This goes against my long-standing feelings about writers, reporters and the media in general, withholding details. I have always had a gripe about gatekeeping. I've always been one to get the COLD HARD FACTS out there into the world, for all to see. The public has the right to know!

But the fact is, they don't NEED to know. Not every single detail, anyway. There are just SOME things that need to be kept private. Some things that a writer shouldn't go blabbing about to the whole world. As far as a celebrity, or even semi-celebrity, is concerned, they have a WORLD of concerns as far as what gets revealed to who. They have a reputation to either uphold, add to, or even salvage. They have a way of "working" their publicity. (That's the PR side talking!) And, yes, there ARE things they don't need revealed to the whole world. A little mystery about people only adds to their appeal. We don't REALLY know someone, but that's what draws more attention, more fans, and more publicity. That's the stuff that keeps their careers going. And I'm not going to take that all away by blabbing every single detail to the whole world. That will only bring them down, and that is not why I am writing about them in the first place.

So why do I want to write THIS article in particular? About THESE people, in particular? To promote them AND to give readers/their fans a taste of something they can't have: What it's like to be around them. I want to write about what it's like, but I won't write EVERYTHING. Some things are private issues that the world just doesn't need to know.

Tuesday, August 01, 2006

Making things official

A whole lot of different things can happen in a person's life. Some things occur with a huge dose of bravado and formality. Others occur with nothing in the way of making it "official," even if it may be something really big on a personal level.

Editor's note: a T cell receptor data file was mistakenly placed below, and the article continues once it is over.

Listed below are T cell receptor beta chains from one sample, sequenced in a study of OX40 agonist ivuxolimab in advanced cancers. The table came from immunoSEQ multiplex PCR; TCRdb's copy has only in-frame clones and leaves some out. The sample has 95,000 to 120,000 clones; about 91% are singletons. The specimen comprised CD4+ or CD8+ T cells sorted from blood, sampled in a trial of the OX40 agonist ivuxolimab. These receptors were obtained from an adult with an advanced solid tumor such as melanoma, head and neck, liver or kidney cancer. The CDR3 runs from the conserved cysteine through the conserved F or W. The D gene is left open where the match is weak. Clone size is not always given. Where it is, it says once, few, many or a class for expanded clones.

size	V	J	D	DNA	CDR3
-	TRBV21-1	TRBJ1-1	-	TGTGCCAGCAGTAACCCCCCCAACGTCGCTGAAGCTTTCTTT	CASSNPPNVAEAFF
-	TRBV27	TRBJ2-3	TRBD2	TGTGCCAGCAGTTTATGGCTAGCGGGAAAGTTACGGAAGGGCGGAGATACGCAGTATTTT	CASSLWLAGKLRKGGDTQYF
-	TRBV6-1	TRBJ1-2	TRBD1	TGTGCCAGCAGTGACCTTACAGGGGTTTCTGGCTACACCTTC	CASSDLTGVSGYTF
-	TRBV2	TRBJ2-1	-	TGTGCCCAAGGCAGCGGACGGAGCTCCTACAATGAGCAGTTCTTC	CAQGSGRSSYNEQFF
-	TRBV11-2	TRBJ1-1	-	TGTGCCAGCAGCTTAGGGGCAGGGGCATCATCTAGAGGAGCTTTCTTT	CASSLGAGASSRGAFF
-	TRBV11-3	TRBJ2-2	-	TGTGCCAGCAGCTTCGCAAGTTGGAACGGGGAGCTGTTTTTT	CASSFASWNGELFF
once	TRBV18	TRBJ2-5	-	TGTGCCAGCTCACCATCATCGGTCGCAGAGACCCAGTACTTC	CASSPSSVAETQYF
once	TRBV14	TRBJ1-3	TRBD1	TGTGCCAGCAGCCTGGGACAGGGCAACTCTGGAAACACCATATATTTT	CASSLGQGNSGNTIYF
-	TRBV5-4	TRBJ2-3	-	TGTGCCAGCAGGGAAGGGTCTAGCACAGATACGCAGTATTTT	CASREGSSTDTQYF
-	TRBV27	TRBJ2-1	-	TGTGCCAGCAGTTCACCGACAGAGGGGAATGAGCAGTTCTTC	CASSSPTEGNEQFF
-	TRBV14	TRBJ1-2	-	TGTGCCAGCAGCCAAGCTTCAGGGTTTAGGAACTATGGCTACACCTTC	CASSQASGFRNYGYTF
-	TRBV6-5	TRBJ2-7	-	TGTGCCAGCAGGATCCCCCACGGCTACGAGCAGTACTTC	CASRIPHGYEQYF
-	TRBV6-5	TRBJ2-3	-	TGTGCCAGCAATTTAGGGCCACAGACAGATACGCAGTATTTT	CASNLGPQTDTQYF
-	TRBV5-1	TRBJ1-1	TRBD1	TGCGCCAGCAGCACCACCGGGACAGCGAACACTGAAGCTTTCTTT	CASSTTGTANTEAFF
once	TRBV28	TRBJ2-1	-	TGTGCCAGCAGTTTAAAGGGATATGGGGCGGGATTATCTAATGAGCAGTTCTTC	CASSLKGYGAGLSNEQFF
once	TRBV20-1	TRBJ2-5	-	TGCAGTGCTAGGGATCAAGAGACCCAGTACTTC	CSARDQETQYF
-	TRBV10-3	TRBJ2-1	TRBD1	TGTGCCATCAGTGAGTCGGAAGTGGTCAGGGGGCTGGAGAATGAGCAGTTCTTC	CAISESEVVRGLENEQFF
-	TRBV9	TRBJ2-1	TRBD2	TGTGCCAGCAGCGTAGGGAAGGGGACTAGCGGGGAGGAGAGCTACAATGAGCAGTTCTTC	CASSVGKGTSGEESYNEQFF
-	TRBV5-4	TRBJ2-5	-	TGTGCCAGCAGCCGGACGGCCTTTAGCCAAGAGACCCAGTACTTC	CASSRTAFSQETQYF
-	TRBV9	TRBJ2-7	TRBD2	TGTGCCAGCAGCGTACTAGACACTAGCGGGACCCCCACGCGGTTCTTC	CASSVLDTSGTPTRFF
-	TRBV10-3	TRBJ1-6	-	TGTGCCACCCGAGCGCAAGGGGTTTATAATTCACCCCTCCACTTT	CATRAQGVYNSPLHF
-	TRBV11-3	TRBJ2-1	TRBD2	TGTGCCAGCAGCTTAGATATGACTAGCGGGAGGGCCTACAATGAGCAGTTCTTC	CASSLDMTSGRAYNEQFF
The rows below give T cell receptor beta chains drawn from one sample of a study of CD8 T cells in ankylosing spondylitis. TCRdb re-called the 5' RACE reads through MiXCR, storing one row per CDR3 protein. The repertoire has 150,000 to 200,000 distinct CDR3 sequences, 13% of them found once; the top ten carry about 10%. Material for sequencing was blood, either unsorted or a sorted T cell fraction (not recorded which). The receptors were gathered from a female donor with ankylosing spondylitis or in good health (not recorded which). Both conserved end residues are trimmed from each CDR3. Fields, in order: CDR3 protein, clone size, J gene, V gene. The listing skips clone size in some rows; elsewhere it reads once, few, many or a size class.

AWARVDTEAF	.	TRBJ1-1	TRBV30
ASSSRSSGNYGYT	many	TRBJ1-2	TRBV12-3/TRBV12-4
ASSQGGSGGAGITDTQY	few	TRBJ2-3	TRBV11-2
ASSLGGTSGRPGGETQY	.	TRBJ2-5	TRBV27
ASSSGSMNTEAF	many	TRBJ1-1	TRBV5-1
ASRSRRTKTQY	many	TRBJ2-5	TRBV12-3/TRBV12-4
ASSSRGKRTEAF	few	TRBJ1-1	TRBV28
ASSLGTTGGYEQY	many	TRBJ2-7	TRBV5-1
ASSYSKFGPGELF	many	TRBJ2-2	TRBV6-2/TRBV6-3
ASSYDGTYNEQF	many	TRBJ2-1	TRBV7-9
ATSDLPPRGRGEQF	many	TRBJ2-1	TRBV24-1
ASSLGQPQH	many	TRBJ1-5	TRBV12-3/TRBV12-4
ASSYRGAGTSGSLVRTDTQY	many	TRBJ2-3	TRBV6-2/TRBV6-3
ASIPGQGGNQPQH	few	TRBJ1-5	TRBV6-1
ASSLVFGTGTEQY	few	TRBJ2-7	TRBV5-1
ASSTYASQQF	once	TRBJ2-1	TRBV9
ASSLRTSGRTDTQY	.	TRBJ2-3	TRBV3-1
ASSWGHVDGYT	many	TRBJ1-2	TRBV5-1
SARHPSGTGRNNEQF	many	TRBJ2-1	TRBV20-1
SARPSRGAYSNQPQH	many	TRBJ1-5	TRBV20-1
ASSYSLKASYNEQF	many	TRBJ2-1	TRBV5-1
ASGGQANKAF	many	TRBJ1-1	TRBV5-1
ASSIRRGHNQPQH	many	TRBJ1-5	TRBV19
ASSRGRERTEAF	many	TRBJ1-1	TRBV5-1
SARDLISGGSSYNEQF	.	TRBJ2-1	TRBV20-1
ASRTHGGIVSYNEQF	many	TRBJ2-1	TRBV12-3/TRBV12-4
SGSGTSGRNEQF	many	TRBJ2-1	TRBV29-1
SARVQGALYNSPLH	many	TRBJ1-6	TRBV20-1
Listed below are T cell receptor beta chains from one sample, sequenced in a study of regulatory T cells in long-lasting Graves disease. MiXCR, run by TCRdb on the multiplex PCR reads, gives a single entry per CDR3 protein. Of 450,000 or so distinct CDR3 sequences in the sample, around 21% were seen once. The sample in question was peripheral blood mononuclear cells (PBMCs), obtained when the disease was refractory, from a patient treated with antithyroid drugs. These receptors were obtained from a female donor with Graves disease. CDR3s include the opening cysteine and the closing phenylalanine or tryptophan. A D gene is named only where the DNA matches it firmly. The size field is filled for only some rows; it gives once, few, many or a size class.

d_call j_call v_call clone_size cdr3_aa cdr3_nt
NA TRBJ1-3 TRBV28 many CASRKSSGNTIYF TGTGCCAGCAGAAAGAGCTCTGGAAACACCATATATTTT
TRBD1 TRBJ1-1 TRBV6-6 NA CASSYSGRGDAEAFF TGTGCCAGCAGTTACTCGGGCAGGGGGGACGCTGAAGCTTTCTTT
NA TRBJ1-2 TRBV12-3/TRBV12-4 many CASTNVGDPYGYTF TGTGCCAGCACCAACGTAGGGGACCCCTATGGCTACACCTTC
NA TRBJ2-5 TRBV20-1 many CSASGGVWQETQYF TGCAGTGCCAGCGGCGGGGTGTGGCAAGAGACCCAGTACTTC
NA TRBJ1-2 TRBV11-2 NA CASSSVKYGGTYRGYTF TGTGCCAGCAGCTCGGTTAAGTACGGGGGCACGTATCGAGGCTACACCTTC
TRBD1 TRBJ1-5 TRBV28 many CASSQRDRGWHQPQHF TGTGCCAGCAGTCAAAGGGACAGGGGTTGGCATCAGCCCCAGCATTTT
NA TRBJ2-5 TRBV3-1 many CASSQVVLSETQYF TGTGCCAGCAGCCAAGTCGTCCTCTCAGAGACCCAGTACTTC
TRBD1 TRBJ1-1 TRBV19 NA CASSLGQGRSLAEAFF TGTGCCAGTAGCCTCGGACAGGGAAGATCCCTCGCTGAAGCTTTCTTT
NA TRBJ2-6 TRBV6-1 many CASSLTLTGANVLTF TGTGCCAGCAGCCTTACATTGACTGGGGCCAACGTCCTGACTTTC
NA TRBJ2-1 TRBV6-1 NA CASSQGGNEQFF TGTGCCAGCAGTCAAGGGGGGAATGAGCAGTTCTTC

And when we don't have anything going on to make something really important "official," we decide to take this matter into our own hands. We celebrate it, memorialize it with a photo or buy a souvenir.

Writing about things has a way of making things official, too.

That's what's happened with me recently. I was without a computer for a while and just played "touch and go" with my Internet activity for a while there. I would be online for 10 minutes at one time, or 30 minutes to a whole hour at another time, but I wasn't "officially" back on a computer. For this reason, I wasn't writing with a computer; I'd resorted to being a "kitchen table writer," literally sitting myself down at the kitchen table every day to write with pen and paper. (Heh, even when I couldn't move one time in a hospital was I still writing; I asked a nurse to dictate a poem I had in my head.) I wasn't used to writing with pen and paper all over again, but I still wrote.

One of the things I wrote came out automatically: Something that commonly happens every time I sit down to dinner with my daughter. This particular piece, an essay, pretty much centered on who exactly sits at my dinner table. And for the first time in my writings involving family life, my daughter's dad, now my ex-husband, wasn't there.

In some way, that itself made this new chapter of my life official. We'd been on our own for a few weeks by the time I sat down to write that essay, but writing something "family" related that had this "changed family" sort of really made the fact that life is different now "hit home."

Writing has that kind of effect. It's not exactly writing set in stone, but when you write about life when life is new, that in itself sets things in stone. It sort of "implants" in your heart that this is life as it is, right here, right now. This is the way things are, and writing about it, no matter how small or how big it is, gives that important part of your life more power.